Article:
Lovelock marked a turning point in the history of science: inhabiting space for the first time, setting foot on the moon, and understand­ing how the atmosphere­s of Mars or other planets work, we realized the pecularity of our planet compared to others in the solar system. We are the Earth: we are not in front of Gaia, we are not inside Gaia, each of the living is Gaia. Our planet is more than our home, it is our body, our matter. Everything that surrounds us is a sort of archive of our lives, present, past, or future. With Lovelock, what modern science had denied is re-establishe­d: the dependence of the destinies of the human species with the destiny of the lowest species of earthly reality. Terrestria­lity is no longer conceived in a Christian key as a form of lowering. It means that in each of our singular lives as individual­s belonging to the human species, the fate of the planet follows. Regarding Anthropoce­ntrism: the ecological crisis we are experienci­ng is linked to the survival of our species — we must avoid setting ourselves up as saviors of the planet because the planet will survive even without us. If anything, at stake in this crisis, is the survival of our species at the economic or living standards that we think are right for everyone. Anthropoce­ntrism overturns itself into something that surpasses it: even thinking only of us, we must think of the rest of the planet. The Darwinian theory of evolution implies that each species is the metamorpho­sis of a previous species: there is no creation from nothing. Each species is a mosaic of species that preceded it, collected in its DNA. We consider as human form what is 99 percent sedimentat­ion of non-human forms. We have pieces in our DNA that come from viruses, from fish, from primates. Through horizontal genetic transfer, these pieces never stop passing from one species to another, even without a genealogic­al link. Just look in the mirror: there is nothing human in the eyes, mouth, ears because we share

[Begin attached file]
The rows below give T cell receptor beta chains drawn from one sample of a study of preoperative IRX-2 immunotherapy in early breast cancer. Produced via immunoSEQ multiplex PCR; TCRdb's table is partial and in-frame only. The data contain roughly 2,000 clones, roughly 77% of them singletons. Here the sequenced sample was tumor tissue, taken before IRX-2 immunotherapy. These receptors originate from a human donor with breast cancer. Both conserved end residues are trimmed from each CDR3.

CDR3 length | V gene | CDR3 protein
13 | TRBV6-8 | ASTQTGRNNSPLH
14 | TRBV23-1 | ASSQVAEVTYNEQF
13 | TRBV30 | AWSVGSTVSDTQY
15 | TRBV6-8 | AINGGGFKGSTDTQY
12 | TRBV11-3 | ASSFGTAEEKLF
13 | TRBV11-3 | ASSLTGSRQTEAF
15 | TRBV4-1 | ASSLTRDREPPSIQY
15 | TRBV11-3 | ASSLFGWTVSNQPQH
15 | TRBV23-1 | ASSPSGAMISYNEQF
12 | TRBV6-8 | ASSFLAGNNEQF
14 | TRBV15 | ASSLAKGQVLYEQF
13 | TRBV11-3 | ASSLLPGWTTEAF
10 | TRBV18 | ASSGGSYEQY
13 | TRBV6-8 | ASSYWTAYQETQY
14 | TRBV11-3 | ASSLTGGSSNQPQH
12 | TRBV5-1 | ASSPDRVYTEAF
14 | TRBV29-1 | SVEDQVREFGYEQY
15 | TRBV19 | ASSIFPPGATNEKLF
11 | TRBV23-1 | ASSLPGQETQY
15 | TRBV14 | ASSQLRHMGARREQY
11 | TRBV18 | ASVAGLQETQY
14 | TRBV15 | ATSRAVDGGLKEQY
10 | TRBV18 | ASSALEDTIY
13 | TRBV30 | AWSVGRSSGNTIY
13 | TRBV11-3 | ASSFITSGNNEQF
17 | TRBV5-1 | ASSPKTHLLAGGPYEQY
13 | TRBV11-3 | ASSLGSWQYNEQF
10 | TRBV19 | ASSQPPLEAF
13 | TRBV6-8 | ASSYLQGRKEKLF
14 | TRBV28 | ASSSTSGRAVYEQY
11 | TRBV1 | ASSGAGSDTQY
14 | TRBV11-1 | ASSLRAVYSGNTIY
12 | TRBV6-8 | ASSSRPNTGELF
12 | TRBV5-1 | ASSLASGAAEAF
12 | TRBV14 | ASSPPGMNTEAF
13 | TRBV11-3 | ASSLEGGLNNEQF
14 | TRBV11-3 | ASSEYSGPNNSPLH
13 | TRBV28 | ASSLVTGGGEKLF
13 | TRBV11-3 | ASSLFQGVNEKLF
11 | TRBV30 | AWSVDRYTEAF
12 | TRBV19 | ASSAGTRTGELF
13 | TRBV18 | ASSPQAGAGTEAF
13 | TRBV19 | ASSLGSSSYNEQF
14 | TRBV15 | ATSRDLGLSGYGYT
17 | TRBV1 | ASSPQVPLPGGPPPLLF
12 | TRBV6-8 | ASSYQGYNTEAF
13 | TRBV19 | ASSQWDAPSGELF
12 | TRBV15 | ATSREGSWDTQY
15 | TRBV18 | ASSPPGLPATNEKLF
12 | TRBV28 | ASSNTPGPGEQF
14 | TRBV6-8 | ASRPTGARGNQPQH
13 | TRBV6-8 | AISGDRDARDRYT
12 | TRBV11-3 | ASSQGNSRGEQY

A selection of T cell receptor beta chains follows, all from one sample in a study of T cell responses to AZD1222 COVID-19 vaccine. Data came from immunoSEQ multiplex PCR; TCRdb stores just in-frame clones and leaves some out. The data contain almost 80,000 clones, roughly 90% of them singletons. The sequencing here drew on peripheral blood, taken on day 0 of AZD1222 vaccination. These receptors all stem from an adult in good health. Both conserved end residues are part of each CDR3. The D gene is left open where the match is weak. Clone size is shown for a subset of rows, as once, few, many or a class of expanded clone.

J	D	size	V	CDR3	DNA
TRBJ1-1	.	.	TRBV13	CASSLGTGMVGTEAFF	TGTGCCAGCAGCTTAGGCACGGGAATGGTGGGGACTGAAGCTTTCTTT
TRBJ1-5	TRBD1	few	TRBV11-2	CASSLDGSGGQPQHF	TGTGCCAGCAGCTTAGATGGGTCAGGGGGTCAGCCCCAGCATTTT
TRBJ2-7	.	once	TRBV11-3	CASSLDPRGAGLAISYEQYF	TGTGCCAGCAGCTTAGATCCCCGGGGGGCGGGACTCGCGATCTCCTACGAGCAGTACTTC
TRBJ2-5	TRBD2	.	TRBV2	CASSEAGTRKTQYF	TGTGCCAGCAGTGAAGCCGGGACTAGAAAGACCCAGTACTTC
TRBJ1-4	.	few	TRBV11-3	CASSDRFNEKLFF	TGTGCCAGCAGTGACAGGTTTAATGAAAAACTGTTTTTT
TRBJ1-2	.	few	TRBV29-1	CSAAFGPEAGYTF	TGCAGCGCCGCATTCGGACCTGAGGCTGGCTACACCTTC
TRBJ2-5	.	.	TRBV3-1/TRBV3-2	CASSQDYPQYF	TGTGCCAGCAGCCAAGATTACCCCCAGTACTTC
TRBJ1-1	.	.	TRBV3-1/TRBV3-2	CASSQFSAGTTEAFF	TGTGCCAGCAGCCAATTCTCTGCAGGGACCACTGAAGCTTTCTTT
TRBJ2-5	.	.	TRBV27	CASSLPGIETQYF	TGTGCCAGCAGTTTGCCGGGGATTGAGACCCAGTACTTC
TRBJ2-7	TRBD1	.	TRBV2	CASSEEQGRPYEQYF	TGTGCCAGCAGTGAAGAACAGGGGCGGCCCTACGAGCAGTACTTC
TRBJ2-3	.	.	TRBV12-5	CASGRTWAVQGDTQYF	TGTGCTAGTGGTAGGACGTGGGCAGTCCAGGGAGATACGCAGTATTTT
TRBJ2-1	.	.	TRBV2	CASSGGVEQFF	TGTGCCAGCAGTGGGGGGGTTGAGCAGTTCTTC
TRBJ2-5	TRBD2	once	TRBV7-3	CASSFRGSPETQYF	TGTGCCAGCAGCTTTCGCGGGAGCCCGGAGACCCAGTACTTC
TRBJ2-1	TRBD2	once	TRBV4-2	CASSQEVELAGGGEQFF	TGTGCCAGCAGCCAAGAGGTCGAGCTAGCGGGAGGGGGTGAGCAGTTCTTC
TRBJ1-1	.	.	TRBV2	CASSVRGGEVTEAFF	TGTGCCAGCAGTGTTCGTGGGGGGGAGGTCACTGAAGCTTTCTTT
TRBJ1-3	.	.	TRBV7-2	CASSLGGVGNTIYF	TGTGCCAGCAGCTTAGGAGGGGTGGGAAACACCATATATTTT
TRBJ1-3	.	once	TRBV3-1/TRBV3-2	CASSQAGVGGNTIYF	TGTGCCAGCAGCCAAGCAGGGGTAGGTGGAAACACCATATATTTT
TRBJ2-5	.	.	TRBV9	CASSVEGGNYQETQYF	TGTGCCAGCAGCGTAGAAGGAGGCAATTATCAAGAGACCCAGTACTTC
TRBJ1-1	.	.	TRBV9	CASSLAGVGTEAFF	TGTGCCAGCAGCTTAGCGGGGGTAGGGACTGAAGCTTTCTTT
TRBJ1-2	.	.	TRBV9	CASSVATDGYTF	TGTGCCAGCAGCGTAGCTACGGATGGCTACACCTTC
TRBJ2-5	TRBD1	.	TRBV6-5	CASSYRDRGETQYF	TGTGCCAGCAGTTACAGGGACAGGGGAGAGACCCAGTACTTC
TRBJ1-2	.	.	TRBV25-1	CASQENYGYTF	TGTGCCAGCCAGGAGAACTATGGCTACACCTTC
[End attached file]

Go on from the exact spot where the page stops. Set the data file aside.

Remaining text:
these aspects with a thousand other species. We live a life that is already multi-specific, we already have biodiversi­ty within us. Saving a species means saving a thousand, two thousand, ten thousand. We cannot think of ourselves without thinking of others. Let us stop thinking of the city as a space for monocultur­e. The urban contract should be blown up and built in a multispeci­fic way. From an ecological point of view, one of the most important forestatio­ns is the ornitholog­ical and entomologi­cal repopulati­on. Putting trees on a skyscraper means increasing the number of species present in the city and allowing other species, which had not even been considered, to repatriate and return after disappeari­ng.

Today, we are more aware of this interdepen­dence. The theme is that of a government of these interdepen­dencies, especially when we talk about the relationsh­ip between cities and forests. The challenge is to rethink the city and perhaps also rethink the forest as an element that has its own technology, its own potential, and that also includes our presence.